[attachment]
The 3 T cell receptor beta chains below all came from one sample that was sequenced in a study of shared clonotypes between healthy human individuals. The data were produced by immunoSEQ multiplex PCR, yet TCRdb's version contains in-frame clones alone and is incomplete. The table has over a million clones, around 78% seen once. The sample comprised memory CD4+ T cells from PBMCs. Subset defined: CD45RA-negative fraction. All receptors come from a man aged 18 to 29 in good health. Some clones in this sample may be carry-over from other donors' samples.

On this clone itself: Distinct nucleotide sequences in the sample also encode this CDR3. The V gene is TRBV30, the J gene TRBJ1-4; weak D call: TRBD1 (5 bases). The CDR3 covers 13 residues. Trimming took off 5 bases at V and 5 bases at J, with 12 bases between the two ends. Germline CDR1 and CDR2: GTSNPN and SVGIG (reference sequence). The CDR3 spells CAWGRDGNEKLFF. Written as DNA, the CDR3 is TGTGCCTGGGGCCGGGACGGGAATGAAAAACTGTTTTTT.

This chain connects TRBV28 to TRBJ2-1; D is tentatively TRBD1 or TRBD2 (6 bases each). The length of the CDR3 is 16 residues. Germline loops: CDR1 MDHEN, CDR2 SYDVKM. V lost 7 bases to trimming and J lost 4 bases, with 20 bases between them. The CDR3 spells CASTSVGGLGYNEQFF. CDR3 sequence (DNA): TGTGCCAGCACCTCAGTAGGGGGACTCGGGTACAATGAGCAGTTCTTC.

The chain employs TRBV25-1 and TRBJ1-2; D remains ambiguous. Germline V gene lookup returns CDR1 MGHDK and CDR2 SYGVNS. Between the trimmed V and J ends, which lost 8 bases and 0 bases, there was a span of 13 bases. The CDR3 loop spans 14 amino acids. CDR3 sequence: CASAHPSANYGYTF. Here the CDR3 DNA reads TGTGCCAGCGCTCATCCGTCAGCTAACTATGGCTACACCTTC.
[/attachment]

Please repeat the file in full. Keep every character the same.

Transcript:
The 3 T cell receptor beta chains below all came from one sample that was sequenced in a study of shared clonotypes between healthy human individuals. The data were produced by immunoSEQ multiplex PCR, yet TCRdb's version contains in-frame clones alone and is incomplete. The table has over a million clones, around 78% seen once. The sample comprised memory CD4+ T cells from PBMCs. Subset defined: CD45RA-negative fraction. All receptors come from a man aged 18 to 29 in good health. Some clones in this sample may be carry-over from other donors' samples.

On this clone itself: Distinct nucleotide sequences in the sample also encode this CDR3. The V gene is TRBV30, the J gene TRBJ1-4; weak D call: TRBD1 (5 bases). The CDR3 covers 13 residues. Trimming took off 5 bases at V and 5 bases at J, with 12 bases between the two ends. Germline CDR1 and CDR2: GTSNPN and SVGIG (reference sequence). The CDR3 spells CAWGRDGNEKLFF. Written as DNA, the CDR3 is TGTGCCTGGGGCCGGGACGGGAATGAAAAACTGTTTTTT.

This chain connects TRBV28 to TRBJ2-1; D is tentatively TRBD1 or TRBD2 (6 bases each). The length of the CDR3 is 16 residues. Germline loops: CDR1 MDHEN, CDR2 SYDVKM. V lost 7 bases to trimming and J lost 4 bases, with 20 bases between them. The CDR3 spells CASTSVGGLGYNEQFF. CDR3 sequence (DNA): TGTGCCAGCACCTCAGTAGGGGGACTCGGGTACAATGAGCAGTTCTTC.

The chain employs TRBV25-1 and TRBJ1-2; D remains ambiguous. Germline V gene lookup returns CDR1 MGHDK and CDR2 SYGVNS. Between the trimmed V and J ends, which lost 8 bases and 0 bases, there was a span of 13 bases. The CDR3 loop spans 14 amino acids. CDR3 sequence: CASAHPSANYGYTF. Here the CDR3 DNA reads TGTGCCAGCGCTCATCCGTCAGCTAACTATGGCTACACCTTC.